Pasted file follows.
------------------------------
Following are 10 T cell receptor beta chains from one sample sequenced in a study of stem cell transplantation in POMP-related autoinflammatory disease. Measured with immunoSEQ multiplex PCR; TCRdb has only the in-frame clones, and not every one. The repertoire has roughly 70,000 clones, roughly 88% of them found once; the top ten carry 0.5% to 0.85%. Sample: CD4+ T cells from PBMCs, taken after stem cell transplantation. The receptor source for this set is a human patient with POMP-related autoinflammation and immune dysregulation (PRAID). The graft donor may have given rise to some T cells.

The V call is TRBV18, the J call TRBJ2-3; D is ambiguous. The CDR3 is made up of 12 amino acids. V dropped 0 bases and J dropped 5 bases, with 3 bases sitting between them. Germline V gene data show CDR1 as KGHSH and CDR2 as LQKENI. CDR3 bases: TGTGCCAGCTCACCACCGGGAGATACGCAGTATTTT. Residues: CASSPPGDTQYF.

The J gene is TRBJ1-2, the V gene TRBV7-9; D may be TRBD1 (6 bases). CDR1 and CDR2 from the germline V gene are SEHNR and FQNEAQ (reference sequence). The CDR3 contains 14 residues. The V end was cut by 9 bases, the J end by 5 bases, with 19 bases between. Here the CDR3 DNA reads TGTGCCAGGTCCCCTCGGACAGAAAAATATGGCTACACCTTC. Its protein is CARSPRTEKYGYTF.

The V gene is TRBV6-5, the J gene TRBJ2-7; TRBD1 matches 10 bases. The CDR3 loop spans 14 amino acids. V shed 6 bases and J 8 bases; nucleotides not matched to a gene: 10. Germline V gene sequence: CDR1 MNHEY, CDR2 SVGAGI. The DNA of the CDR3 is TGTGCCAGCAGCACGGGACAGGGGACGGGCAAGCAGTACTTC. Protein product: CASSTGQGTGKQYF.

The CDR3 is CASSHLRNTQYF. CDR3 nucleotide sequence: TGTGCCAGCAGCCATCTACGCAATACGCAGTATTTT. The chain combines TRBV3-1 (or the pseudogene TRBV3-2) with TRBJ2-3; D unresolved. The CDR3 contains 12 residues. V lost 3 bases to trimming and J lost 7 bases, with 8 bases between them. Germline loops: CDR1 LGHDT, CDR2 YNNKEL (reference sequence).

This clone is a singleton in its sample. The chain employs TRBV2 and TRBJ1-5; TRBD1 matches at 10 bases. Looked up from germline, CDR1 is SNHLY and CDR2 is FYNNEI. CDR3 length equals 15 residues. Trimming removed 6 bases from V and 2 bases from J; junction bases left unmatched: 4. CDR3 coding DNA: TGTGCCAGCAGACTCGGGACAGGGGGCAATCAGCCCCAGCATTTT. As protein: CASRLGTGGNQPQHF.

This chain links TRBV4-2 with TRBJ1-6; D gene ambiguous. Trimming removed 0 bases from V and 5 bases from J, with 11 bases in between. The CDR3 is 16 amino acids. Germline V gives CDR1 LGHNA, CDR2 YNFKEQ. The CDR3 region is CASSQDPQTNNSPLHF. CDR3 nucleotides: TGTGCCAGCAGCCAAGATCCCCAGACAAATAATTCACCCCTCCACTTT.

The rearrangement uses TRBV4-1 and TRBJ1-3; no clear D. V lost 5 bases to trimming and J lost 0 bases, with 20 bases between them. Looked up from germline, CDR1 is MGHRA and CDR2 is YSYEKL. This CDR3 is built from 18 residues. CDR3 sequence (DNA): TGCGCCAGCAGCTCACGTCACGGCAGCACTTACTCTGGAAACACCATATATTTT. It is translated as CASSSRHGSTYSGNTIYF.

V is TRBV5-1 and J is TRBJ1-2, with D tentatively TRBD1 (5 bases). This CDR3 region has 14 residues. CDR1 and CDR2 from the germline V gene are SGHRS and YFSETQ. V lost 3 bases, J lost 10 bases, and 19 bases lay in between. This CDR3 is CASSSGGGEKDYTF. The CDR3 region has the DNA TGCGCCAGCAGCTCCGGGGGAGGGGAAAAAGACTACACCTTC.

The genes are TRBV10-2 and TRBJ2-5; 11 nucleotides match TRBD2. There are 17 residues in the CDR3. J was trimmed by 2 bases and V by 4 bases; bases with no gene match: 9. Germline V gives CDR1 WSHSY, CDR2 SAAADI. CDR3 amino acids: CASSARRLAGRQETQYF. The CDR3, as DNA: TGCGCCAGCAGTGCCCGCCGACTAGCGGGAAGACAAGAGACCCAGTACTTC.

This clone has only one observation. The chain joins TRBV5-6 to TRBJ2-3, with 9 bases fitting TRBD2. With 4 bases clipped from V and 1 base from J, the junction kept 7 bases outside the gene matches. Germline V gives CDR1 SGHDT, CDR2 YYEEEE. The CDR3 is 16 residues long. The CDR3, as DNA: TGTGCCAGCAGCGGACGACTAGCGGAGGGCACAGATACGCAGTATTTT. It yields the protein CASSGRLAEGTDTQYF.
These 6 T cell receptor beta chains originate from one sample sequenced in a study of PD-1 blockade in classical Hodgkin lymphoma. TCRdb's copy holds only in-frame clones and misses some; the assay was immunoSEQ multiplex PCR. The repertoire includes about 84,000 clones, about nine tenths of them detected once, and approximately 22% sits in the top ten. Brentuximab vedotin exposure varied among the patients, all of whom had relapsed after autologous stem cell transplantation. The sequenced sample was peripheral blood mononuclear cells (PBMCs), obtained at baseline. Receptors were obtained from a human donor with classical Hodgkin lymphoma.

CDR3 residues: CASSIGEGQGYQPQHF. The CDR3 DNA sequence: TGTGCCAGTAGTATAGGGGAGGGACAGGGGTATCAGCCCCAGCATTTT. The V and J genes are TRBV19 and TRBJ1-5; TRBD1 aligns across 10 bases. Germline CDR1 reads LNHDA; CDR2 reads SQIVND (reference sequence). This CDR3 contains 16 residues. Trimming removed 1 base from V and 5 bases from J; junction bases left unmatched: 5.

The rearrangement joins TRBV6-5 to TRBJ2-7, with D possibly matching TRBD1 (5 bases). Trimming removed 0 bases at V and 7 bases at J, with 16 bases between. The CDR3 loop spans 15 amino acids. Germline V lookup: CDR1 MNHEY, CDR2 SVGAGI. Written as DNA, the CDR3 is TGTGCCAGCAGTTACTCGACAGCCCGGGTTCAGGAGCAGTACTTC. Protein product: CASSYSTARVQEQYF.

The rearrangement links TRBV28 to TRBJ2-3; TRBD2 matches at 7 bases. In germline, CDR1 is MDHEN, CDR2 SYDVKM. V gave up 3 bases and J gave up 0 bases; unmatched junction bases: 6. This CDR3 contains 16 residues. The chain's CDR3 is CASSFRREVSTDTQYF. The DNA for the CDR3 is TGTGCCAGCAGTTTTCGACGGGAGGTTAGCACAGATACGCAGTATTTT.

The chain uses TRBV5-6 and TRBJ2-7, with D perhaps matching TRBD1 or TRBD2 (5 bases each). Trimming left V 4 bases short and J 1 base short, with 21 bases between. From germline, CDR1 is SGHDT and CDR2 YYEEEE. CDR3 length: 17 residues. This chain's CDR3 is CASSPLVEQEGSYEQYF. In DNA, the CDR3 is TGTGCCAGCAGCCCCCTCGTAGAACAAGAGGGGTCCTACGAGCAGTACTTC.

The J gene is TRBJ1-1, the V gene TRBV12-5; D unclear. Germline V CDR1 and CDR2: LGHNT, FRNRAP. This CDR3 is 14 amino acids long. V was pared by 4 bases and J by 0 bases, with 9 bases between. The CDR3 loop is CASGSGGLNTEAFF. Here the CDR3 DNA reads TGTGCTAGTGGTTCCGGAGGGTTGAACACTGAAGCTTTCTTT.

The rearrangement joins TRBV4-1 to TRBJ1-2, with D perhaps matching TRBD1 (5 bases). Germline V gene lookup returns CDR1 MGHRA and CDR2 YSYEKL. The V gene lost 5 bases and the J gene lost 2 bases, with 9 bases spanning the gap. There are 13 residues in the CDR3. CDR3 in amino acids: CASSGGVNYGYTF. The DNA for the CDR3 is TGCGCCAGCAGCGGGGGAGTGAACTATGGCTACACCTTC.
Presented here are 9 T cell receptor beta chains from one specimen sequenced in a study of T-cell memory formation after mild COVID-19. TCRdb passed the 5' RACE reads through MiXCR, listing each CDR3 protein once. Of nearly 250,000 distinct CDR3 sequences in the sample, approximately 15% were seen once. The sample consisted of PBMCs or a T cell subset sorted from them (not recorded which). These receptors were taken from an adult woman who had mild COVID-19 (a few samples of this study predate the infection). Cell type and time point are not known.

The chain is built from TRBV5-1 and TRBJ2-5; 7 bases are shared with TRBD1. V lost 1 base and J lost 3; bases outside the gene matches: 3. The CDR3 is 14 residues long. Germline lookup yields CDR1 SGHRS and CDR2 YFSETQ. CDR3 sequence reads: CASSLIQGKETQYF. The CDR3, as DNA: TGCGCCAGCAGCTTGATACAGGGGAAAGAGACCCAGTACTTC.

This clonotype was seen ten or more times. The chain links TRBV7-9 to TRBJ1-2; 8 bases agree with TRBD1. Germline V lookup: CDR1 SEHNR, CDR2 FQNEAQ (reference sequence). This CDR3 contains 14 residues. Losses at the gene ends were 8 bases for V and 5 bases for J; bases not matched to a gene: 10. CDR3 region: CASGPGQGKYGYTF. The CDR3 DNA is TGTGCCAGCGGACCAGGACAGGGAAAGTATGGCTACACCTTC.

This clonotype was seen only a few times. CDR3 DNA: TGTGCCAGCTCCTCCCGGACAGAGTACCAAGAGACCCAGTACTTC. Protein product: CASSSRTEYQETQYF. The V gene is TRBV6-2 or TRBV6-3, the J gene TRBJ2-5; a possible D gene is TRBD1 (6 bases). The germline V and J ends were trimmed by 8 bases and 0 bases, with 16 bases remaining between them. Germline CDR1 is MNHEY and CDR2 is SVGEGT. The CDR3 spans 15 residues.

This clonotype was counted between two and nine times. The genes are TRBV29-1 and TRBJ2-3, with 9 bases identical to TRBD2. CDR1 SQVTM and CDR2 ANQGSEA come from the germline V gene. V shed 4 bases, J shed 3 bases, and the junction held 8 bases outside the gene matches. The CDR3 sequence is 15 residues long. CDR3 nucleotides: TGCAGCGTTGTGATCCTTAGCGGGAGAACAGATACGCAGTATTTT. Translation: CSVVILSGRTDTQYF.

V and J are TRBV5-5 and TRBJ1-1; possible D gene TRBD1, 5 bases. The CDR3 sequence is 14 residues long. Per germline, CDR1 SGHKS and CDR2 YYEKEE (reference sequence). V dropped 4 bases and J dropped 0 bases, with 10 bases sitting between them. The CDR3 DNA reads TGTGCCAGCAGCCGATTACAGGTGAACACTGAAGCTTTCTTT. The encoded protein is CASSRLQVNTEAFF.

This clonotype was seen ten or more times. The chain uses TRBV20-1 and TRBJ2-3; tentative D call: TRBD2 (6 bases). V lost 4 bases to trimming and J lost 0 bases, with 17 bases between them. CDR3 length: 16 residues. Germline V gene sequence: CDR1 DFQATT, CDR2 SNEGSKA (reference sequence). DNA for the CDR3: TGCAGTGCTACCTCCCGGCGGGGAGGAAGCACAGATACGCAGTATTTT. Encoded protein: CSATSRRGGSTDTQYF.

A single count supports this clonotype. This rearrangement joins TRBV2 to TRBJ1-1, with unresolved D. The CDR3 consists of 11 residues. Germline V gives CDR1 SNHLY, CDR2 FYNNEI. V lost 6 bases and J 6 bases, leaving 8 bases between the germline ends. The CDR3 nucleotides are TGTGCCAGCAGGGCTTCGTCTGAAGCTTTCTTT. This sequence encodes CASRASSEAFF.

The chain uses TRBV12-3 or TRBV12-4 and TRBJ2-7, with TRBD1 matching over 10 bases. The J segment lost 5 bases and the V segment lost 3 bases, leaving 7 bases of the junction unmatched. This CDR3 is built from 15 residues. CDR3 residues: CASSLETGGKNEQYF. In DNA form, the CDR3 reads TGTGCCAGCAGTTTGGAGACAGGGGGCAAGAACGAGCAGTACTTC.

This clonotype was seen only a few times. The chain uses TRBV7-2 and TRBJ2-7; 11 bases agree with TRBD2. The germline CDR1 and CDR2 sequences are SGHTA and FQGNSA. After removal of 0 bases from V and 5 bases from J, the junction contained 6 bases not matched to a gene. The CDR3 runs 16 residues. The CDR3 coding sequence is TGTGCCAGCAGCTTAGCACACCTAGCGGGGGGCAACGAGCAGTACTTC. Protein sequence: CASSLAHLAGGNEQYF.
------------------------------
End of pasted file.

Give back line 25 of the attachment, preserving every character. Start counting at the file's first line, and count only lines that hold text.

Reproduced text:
This clonotype was seen ten or more times. The chain uses TRBV20-1 and TRBJ2-3; tentative D call: TRBD2 (6 bases). V lost 4 bases to trimming and J lost 0 bases, with 17 bases between them. CDR3 length: 16 residues. Germline V gene sequence: CDR1 DFQATT, CDR2 SNEGSKA (reference sequence). DNA for the CDR3: TGCAGTGCTACCTCCCGGCGGGGAGGAAGCACAGATACGCAGTATTTT. Encoded protein: CSATSRRGGSTDTQYF.